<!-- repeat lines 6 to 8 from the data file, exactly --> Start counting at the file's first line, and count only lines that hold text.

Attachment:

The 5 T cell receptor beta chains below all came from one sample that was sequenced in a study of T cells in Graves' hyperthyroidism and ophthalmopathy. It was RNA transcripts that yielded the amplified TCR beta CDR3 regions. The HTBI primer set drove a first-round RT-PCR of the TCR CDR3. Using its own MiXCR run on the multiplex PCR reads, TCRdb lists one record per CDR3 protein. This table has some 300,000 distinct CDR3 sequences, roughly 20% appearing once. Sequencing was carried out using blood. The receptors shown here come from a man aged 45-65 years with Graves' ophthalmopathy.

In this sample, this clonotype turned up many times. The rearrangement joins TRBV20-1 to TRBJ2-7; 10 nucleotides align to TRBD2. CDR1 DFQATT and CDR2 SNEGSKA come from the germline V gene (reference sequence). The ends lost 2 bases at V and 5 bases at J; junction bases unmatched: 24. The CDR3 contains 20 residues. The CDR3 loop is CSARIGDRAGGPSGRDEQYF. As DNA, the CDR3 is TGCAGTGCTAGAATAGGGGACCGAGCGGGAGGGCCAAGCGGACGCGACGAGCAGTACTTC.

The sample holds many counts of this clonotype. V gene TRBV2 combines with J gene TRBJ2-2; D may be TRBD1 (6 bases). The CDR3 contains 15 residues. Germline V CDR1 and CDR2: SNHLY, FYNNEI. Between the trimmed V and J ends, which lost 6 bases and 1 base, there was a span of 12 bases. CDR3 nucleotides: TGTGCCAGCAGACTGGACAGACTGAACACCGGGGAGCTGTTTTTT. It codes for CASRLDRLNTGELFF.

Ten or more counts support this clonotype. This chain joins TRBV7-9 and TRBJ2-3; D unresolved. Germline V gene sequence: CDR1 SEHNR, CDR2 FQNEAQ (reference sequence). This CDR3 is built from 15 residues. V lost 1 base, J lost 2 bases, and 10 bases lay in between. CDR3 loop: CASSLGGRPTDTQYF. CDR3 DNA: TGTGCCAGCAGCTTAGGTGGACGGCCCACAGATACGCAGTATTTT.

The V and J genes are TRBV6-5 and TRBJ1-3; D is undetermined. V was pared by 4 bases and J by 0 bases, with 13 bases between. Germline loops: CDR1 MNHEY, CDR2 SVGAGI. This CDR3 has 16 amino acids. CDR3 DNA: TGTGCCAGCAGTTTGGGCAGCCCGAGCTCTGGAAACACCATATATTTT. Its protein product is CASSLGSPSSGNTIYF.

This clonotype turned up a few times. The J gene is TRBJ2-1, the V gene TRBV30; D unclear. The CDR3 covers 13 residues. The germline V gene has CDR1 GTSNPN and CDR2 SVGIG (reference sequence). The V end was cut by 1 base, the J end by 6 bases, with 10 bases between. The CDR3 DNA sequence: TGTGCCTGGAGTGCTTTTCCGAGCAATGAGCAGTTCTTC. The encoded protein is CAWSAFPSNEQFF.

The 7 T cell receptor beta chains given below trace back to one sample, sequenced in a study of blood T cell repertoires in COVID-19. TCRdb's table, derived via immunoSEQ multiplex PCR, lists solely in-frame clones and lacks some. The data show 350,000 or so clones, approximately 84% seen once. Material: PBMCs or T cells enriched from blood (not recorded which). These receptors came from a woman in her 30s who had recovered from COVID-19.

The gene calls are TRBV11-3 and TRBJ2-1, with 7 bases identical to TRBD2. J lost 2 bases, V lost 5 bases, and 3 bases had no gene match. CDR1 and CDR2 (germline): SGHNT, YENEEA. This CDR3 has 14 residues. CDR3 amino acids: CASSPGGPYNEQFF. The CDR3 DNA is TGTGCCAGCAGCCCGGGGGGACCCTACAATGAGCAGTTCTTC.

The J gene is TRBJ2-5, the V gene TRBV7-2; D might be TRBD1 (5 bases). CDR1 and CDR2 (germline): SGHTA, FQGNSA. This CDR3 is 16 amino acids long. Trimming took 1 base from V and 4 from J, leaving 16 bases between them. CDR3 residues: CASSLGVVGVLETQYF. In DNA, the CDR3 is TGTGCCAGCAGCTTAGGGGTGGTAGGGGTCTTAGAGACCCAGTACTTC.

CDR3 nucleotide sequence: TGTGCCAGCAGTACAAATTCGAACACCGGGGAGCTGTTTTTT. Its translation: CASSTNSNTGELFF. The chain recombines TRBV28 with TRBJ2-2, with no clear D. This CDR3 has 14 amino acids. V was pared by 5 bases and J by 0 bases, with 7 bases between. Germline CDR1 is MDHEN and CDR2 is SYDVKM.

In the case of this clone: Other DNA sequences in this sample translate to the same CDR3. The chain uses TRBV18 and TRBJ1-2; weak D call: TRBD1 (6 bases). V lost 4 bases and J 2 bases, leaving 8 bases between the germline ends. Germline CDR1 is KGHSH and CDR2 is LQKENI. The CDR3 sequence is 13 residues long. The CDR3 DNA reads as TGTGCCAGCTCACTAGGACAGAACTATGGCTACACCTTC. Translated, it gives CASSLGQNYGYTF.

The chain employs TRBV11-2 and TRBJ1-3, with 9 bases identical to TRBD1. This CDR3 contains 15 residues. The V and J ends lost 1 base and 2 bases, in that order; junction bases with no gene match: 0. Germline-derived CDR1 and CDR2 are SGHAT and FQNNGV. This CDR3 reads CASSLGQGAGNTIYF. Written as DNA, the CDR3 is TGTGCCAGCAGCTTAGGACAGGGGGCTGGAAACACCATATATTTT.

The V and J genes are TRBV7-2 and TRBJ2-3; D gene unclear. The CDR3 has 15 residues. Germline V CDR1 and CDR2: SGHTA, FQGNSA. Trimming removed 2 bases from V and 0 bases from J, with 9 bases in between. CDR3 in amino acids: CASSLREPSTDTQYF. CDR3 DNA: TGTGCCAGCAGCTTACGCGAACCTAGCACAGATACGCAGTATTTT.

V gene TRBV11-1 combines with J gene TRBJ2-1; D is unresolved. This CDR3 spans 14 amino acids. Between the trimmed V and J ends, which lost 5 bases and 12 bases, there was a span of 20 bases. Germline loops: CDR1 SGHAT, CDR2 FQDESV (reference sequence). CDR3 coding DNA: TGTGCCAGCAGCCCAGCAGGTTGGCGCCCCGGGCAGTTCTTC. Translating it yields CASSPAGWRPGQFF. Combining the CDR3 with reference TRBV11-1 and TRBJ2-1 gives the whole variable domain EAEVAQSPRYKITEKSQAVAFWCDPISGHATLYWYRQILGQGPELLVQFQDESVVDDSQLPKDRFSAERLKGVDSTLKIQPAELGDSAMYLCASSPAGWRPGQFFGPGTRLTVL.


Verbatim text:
This clonotype turned up a few times. The J gene is TRBJ2-1, the V gene TRBV30; D unclear. The CDR3 covers 13 residues. The germline V gene has CDR1 GTSNPN and CDR2 SVGIG (reference sequence). The V end was cut by 1 base, the J end by 6 bases, with 10 bases between. The CDR3 DNA sequence: TGTGCCTGGAGTGCTTTTCCGAGCAATGAGCAGTTCTTC. The encoded protein is CAWSAFPSNEQFF.

The 7 T cell receptor beta chains given below trace back to one sample, sequenced in a study of blood T cell repertoires in COVID-19. TCRdb's table, derived via immunoSEQ multiplex PCR, lists solely in-frame clones and lacks some. The data show 350,000 or so clones, approximately 84% seen once. Material: PBMCs or T cells enriched from blood (not recorded which). These receptors came from a woman in her 30s who had recovered from COVID-19.

The gene calls are TRBV11-3 and TRBJ2-1, with 7 bases identical to TRBD2. J lost 2 bases, V lost 5 bases, and 3 bases had no gene match. CDR1 and CDR2 (germline): SGHNT, YENEEA. This CDR3 has 14 residues. CDR3 amino acids: CASSPGGPYNEQFF. The CDR3 DNA is TGTGCCAGCAGCCCGGGGGGACCCTACAATGAGCAGTTCTTC.